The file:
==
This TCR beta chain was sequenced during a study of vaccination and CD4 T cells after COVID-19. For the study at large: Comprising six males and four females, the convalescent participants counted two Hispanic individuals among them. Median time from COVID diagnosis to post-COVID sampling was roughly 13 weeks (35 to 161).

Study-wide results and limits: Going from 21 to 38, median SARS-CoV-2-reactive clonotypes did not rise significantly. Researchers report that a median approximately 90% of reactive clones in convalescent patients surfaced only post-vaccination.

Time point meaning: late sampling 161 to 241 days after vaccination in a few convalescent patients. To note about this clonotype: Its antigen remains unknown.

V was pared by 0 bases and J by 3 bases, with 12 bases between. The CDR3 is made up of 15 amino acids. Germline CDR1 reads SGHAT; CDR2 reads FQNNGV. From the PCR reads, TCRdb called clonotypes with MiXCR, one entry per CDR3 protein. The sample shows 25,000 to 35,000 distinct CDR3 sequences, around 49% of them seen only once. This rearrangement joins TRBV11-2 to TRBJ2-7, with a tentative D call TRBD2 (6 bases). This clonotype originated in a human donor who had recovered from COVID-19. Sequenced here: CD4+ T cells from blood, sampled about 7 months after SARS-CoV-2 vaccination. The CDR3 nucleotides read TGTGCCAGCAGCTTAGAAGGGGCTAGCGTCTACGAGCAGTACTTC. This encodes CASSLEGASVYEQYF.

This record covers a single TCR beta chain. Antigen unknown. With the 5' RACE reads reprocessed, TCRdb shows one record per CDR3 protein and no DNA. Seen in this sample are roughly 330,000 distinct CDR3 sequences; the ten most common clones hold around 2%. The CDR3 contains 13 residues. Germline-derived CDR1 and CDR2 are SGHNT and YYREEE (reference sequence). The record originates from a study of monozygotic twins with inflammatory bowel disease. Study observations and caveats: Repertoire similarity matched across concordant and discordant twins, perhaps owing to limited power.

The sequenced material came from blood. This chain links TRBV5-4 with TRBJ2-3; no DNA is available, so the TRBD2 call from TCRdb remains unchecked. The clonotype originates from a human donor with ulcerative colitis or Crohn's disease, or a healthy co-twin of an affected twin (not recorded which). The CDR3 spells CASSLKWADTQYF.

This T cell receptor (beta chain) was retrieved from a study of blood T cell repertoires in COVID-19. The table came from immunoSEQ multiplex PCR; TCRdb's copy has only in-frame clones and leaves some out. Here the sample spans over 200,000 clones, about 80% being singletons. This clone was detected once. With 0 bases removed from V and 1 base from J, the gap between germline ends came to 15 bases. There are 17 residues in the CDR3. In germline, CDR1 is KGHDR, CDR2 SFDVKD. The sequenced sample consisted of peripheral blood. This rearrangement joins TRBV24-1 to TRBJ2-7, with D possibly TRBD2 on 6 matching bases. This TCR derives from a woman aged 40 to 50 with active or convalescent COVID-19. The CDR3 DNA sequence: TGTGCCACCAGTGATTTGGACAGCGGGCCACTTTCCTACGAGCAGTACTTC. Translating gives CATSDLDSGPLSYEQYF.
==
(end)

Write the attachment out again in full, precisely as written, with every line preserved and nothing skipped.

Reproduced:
This TCR beta chain was sequenced during a study of vaccination and CD4 T cells after COVID-19. For the study at large: Comprising six males and four females, the convalescent participants counted two Hispanic individuals among them. Median time from COVID diagnosis to post-COVID sampling was roughly 13 weeks (35 to 161).

Study-wide results and limits: Going from 21 to 38, median SARS-CoV-2-reactive clonotypes did not rise significantly. Researchers report that a median approximately 90% of reactive clones in convalescent patients surfaced only post-vaccination.

Time point meaning: late sampling 161 to 241 days after vaccination in a few convalescent patients. To note about this clonotype: Its antigen remains unknown.

V was pared by 0 bases and J by 3 bases, with 12 bases between. The CDR3 is made up of 15 amino acids. Germline CDR1 reads SGHAT; CDR2 reads FQNNGV. From the PCR reads, TCRdb called clonotypes with MiXCR, one entry per CDR3 protein. The sample shows 25,000 to 35,000 distinct CDR3 sequences, around 49% of them seen only once. This rearrangement joins TRBV11-2 to TRBJ2-7, with a tentative D call TRBD2 (6 bases). This clonotype originated in a human donor who had recovered from COVID-19. Sequenced here: CD4+ T cells from blood, sampled about 7 months after SARS-CoV-2 vaccination. The CDR3 nucleotides read TGTGCCAGCAGCTTAGAAGGGGCTAGCGTCTACGAGCAGTACTTC. This encodes CASSLEGASVYEQYF.

This record covers a single TCR beta chain. Antigen unknown. With the 5' RACE reads reprocessed, TCRdb shows one record per CDR3 protein and no DNA. Seen in this sample are roughly 330,000 distinct CDR3 sequences; the ten most common clones hold around 2%. The CDR3 contains 13 residues. Germline-derived CDR1 and CDR2 are SGHNT and YYREEE (reference sequence). The record originates from a study of monozygotic twins with inflammatory bowel disease. Study observations and caveats: Repertoire similarity matched across concordant and discordant twins, perhaps owing to limited power.

The sequenced material came from blood. This chain links TRBV5-4 with TRBJ2-3; no DNA is available, so the TRBD2 call from TCRdb remains unchecked. The clonotype originates from a human donor with ulcerative colitis or Crohn's disease, or a healthy co-twin of an affected twin (not recorded which). The CDR3 spells CASSLKWADTQYF.

This T cell receptor (beta chain) was retrieved from a study of blood T cell repertoires in COVID-19. The table came from immunoSEQ multiplex PCR; TCRdb's copy has only in-frame clones and leaves some out. Here the sample spans over 200,000 clones, about 80% being singletons. This clone was detected once. With 0 bases removed from V and 1 base from J, the gap between germline ends came to 15 bases. There are 17 residues in the CDR3. In germline, CDR1 is KGHDR, CDR2 SFDVKD. The sequenced sample consisted of peripheral blood. This rearrangement joins TRBV24-1 to TRBJ2-7, with D possibly TRBD2 on 6 matching bases. This TCR derives from a woman aged 40 to 50 with active or convalescent COVID-19. The CDR3 DNA sequence: TGTGCCACCAGTGATTTGGACAGCGGGCCACTTTCCTACGAGCAGTACTTC. Translating gives CATSDLDSGPLSYEQYF.